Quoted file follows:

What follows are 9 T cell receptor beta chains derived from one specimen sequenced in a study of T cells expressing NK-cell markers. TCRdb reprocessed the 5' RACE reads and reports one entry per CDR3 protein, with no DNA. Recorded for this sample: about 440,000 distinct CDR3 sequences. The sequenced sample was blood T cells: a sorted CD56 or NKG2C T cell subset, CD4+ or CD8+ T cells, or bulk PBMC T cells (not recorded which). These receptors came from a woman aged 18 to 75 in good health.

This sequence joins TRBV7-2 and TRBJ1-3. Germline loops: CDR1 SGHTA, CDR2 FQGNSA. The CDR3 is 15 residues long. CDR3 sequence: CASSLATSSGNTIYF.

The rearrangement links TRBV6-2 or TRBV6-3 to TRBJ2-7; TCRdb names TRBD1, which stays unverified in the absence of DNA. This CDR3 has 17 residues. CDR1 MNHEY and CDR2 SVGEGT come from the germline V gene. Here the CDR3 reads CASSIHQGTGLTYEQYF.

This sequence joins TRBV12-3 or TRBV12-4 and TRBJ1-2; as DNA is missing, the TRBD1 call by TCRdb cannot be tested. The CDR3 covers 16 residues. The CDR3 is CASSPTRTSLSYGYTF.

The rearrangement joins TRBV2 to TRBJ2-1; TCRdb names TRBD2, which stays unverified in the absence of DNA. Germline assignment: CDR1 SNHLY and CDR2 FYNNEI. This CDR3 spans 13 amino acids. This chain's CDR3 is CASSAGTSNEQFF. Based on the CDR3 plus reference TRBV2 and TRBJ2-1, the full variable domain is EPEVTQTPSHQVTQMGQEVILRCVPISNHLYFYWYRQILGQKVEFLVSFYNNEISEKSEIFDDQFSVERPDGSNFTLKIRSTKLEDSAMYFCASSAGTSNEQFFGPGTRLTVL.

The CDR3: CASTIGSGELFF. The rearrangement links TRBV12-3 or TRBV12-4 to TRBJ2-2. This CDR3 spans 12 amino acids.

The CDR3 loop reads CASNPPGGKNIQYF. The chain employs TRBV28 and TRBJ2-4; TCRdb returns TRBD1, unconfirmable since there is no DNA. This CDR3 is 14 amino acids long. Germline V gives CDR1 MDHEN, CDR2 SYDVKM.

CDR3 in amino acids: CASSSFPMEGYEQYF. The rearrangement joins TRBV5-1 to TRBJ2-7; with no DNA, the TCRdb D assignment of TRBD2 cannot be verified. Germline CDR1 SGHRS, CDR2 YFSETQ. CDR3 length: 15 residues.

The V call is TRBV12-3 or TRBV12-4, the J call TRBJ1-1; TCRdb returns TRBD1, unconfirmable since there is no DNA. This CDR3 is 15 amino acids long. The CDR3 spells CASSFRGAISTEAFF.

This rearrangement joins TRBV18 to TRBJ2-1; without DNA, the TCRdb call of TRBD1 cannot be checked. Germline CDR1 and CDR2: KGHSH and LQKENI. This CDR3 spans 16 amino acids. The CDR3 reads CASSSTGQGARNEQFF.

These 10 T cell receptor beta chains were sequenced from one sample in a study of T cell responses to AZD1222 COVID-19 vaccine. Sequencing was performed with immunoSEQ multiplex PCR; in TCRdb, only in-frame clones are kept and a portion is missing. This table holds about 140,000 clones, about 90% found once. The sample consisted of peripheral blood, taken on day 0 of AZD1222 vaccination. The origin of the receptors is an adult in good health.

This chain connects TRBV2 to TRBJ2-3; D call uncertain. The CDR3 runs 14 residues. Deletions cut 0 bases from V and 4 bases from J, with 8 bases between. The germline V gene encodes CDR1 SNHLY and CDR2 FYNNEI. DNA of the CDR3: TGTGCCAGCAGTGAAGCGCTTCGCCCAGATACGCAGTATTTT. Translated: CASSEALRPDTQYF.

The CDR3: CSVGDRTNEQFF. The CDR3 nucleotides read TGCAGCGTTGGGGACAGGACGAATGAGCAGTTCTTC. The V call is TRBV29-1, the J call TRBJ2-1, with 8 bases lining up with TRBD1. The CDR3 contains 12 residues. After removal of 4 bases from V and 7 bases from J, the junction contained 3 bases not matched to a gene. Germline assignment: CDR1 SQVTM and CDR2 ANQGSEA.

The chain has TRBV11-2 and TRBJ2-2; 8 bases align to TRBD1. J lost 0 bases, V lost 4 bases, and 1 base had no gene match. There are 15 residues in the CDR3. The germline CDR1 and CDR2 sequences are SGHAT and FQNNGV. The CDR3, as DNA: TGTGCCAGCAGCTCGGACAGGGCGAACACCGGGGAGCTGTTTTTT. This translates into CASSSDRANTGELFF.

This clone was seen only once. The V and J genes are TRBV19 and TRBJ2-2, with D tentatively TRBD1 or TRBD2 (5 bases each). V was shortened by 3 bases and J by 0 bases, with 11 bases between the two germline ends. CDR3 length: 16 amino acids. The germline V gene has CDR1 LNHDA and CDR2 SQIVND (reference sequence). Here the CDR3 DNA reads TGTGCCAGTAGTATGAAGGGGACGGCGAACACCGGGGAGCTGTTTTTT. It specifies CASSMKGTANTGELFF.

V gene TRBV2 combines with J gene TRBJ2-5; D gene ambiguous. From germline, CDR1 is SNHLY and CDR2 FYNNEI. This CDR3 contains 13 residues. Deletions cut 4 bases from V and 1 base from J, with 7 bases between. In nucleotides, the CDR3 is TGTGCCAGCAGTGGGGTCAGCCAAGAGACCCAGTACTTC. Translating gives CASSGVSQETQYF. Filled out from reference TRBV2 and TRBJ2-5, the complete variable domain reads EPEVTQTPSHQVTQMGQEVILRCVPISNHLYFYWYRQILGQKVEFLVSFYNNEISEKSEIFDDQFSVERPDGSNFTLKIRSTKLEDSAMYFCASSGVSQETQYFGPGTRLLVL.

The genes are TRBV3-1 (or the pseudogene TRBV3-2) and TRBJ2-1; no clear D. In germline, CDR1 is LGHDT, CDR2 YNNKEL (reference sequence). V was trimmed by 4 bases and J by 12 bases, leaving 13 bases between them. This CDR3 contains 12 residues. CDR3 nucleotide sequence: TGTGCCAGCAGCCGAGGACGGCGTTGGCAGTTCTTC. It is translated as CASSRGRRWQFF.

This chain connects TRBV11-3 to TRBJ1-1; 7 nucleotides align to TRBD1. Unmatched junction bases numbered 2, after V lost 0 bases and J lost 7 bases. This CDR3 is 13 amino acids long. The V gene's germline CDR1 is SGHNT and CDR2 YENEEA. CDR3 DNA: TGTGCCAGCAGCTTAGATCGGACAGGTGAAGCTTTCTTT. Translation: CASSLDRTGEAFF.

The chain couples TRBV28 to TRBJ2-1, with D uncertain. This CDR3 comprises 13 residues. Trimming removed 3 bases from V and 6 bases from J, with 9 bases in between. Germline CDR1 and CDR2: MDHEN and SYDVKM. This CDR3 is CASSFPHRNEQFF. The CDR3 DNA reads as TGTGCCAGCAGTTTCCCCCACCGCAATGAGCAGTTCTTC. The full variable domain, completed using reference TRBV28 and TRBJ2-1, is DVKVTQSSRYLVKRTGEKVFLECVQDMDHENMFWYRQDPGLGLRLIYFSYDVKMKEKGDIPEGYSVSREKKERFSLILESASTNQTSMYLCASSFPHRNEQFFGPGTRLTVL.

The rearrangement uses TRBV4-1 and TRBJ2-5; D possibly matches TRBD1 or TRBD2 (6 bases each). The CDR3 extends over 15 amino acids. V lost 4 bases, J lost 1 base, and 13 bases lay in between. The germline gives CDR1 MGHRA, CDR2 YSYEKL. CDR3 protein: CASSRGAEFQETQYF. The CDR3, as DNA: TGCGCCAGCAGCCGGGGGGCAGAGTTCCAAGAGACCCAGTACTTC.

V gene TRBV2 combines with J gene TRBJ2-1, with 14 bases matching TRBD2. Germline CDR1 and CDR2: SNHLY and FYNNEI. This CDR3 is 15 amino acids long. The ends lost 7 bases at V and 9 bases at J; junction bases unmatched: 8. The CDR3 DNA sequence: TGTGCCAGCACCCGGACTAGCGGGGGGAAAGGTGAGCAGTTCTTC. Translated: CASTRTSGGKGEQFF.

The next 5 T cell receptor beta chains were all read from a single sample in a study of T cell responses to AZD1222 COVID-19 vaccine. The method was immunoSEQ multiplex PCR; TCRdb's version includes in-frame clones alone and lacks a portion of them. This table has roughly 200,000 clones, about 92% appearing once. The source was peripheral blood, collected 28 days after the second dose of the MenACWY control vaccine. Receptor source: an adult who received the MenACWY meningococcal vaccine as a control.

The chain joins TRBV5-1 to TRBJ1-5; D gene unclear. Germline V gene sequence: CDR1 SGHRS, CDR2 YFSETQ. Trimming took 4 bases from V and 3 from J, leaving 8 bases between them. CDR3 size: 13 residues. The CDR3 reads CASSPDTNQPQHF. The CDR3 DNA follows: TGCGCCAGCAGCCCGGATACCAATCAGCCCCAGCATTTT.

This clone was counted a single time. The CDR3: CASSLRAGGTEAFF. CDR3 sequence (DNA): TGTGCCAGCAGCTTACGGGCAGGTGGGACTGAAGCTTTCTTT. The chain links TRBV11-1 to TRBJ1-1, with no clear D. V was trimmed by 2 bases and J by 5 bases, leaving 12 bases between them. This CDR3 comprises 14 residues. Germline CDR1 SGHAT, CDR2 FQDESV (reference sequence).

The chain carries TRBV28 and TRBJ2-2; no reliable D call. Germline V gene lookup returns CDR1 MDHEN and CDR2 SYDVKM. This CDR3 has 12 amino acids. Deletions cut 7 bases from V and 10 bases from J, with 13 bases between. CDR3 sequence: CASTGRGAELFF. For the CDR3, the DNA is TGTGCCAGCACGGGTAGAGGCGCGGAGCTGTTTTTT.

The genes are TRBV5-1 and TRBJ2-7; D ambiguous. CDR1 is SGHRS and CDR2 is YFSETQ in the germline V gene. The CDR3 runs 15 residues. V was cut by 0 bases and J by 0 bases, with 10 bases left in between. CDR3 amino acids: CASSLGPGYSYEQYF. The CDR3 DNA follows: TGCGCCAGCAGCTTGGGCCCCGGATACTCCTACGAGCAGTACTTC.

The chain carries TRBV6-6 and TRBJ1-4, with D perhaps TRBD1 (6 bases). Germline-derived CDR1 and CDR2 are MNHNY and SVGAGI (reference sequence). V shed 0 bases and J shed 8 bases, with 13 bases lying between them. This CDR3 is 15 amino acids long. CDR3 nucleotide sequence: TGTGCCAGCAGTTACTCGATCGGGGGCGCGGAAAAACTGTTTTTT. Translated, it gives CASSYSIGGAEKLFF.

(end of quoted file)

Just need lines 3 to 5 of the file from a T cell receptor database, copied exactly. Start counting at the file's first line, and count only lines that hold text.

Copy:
The rearrangement links TRBV6-2 or TRBV6-3 to TRBJ2-7; TCRdb names TRBD1, which stays unverified in the absence of DNA. This CDR3 has 17 residues. CDR1 MNHEY and CDR2 SVGEGT come from the germline V gene. Here the CDR3 reads CASSIHQGTGLTYEQYF.

This sequence joins TRBV12-3 or TRBV12-4 and TRBJ1-2; as DNA is missing, the TRBD1 call by TCRdb cannot be tested. The CDR3 covers 16 residues. The CDR3 is CASSPTRTSLSYGYTF.

The rearrangement joins TRBV2 to TRBJ2-1; TCRdb names TRBD2, which stays unverified in the absence of DNA. Germline assignment: CDR1 SNHLY and CDR2 FYNNEI. This CDR3 spans 13 amino acids. This chain's CDR3 is CASSAGTSNEQFF. Based on the CDR3 plus reference TRBV2 and TRBJ2-1, the full variable domain is EPEVTQTPSHQVTQMGQEVILRCVPISNHLYFYWYRQILGQKVEFLVSFYNNEISEKSEIFDDQFSVERPDGSNFTLKIRSTKLEDSAMYFCASSAGTSNEQFFGPGTRLTVL.